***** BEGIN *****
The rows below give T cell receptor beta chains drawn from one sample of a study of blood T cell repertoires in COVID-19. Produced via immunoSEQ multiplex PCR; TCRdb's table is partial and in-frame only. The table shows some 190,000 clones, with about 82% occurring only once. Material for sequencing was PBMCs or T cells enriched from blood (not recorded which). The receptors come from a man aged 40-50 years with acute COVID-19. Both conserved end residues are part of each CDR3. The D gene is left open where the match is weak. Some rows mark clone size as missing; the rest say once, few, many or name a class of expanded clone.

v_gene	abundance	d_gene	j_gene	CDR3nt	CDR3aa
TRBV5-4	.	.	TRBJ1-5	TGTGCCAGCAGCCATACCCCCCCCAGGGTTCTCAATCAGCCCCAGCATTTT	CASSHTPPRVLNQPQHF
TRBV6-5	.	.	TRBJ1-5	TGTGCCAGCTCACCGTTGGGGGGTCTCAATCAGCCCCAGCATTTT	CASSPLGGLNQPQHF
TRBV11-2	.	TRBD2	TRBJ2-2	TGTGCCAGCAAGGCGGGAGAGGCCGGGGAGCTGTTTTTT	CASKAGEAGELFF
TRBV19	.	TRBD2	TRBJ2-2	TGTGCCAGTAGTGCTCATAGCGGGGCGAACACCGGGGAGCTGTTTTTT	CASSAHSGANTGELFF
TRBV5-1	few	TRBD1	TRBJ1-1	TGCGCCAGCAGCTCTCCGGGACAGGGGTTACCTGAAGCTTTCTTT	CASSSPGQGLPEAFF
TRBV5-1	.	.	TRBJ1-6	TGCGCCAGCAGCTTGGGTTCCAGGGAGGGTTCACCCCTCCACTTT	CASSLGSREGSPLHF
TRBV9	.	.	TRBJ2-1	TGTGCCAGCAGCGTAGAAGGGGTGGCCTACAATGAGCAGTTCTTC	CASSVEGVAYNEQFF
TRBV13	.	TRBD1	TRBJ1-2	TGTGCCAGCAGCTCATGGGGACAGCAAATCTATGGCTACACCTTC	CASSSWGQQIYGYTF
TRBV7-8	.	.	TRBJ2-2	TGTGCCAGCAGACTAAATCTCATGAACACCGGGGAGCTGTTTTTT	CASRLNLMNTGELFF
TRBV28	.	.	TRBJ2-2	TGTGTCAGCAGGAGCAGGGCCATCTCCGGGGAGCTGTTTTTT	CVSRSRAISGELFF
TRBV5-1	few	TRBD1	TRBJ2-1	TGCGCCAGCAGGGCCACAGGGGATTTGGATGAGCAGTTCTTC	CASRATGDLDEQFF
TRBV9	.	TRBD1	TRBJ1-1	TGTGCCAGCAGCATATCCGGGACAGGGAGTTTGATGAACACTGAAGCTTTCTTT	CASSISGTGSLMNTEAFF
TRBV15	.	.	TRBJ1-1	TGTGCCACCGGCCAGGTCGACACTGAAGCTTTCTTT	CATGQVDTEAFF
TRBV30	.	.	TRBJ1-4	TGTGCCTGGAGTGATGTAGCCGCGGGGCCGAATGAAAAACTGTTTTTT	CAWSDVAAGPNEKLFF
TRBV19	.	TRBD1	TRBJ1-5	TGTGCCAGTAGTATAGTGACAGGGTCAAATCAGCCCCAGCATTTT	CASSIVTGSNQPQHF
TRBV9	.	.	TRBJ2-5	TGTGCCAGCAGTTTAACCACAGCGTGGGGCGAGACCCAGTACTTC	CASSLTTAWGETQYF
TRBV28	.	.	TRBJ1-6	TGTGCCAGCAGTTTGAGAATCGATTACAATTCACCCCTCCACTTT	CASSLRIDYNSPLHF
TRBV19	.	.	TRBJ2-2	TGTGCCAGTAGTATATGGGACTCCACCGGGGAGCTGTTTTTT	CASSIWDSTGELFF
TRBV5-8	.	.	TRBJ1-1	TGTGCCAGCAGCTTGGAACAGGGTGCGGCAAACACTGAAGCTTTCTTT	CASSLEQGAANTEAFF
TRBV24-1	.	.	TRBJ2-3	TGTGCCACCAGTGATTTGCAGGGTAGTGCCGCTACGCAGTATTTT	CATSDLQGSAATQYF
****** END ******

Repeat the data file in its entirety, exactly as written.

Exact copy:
The rows below give T cell receptor beta chains drawn from one sample of a study of blood T cell repertoires in COVID-19. Produced via immunoSEQ multiplex PCR; TCRdb's table is partial and in-frame only. The table shows some 190,000 clones, with about 82% occurring only once. Material for sequencing was PBMCs or T cells enriched from blood (not recorded which). The receptors come from a man aged 40-50 years with acute COVID-19. Both conserved end residues are part of each CDR3. The D gene is left open where the match is weak. Some rows mark clone size as missing; the rest say once, few, many or name a class of expanded clone.

v_gene	abundance	d_gene	j_gene	CDR3nt	CDR3aa
TRBV5-4	.	.	TRBJ1-5	TGTGCCAGCAGCCATACCCCCCCCAGGGTTCTCAATCAGCCCCAGCATTTT	CASSHTPPRVLNQPQHF
TRBV6-5	.	.	TRBJ1-5	TGTGCCAGCTCACCGTTGGGGGGTCTCAATCAGCCCCAGCATTTT	CASSPLGGLNQPQHF
TRBV11-2	.	TRBD2	TRBJ2-2	TGTGCCAGCAAGGCGGGAGAGGCCGGGGAGCTGTTTTTT	CASKAGEAGELFF
TRBV19	.	TRBD2	TRBJ2-2	TGTGCCAGTAGTGCTCATAGCGGGGCGAACACCGGGGAGCTGTTTTTT	CASSAHSGANTGELFF
TRBV5-1	few	TRBD1	TRBJ1-1	TGCGCCAGCAGCTCTCCGGGACAGGGGTTACCTGAAGCTTTCTTT	CASSSPGQGLPEAFF
TRBV5-1	.	.	TRBJ1-6	TGCGCCAGCAGCTTGGGTTCCAGGGAGGGTTCACCCCTCCACTTT	CASSLGSREGSPLHF
TRBV9	.	.	TRBJ2-1	TGTGCCAGCAGCGTAGAAGGGGTGGCCTACAATGAGCAGTTCTTC	CASSVEGVAYNEQFF
TRBV13	.	TRBD1	TRBJ1-2	TGTGCCAGCAGCTCATGGGGACAGCAAATCTATGGCTACACCTTC	CASSSWGQQIYGYTF
TRBV7-8	.	.	TRBJ2-2	TGTGCCAGCAGACTAAATCTCATGAACACCGGGGAGCTGTTTTTT	CASRLNLMNTGELFF
TRBV28	.	.	TRBJ2-2	TGTGTCAGCAGGAGCAGGGCCATCTCCGGGGAGCTGTTTTTT	CVSRSRAISGELFF
TRBV5-1	few	TRBD1	TRBJ2-1	TGCGCCAGCAGGGCCACAGGGGATTTGGATGAGCAGTTCTTC	CASRATGDLDEQFF
TRBV9	.	TRBD1	TRBJ1-1	TGTGCCAGCAGCATATCCGGGACAGGGAGTTTGATGAACACTGAAGCTTTCTTT	CASSISGTGSLMNTEAFF
TRBV15	.	.	TRBJ1-1	TGTGCCACCGGCCAGGTCGACACTGAAGCTTTCTTT	CATGQVDTEAFF
TRBV30	.	.	TRBJ1-4	TGTGCCTGGAGTGATGTAGCCGCGGGGCCGAATGAAAAACTGTTTTTT	CAWSDVAAGPNEKLFF
TRBV19	.	TRBD1	TRBJ1-5	TGTGCCAGTAGTATAGTGACAGGGTCAAATCAGCCCCAGCATTTT	CASSIVTGSNQPQHF
TRBV9	.	.	TRBJ2-5	TGTGCCAGCAGTTTAACCACAGCGTGGGGCGAGACCCAGTACTTC	CASSLTTAWGETQYF
TRBV28	.	.	TRBJ1-6	TGTGCCAGCAGTTTGAGAATCGATTACAATTCACCCCTCCACTTT	CASSLRIDYNSPLHF
TRBV19	.	.	TRBJ2-2	TGTGCCAGTAGTATATGGGACTCCACCGGGGAGCTGTTTTTT	CASSIWDSTGELFF
TRBV5-8	.	.	TRBJ1-1	TGTGCCAGCAGCTTGGAACAGGGTGCGGCAAACACTGAAGCTTTCTTT	CASSLEQGAANTEAFF
TRBV24-1	.	.	TRBJ2-3	TGTGCCACCAGTGATTTGCAGGGTAGTGCCGCTACGCAGTATTTT	CATSDLQGSAATQYF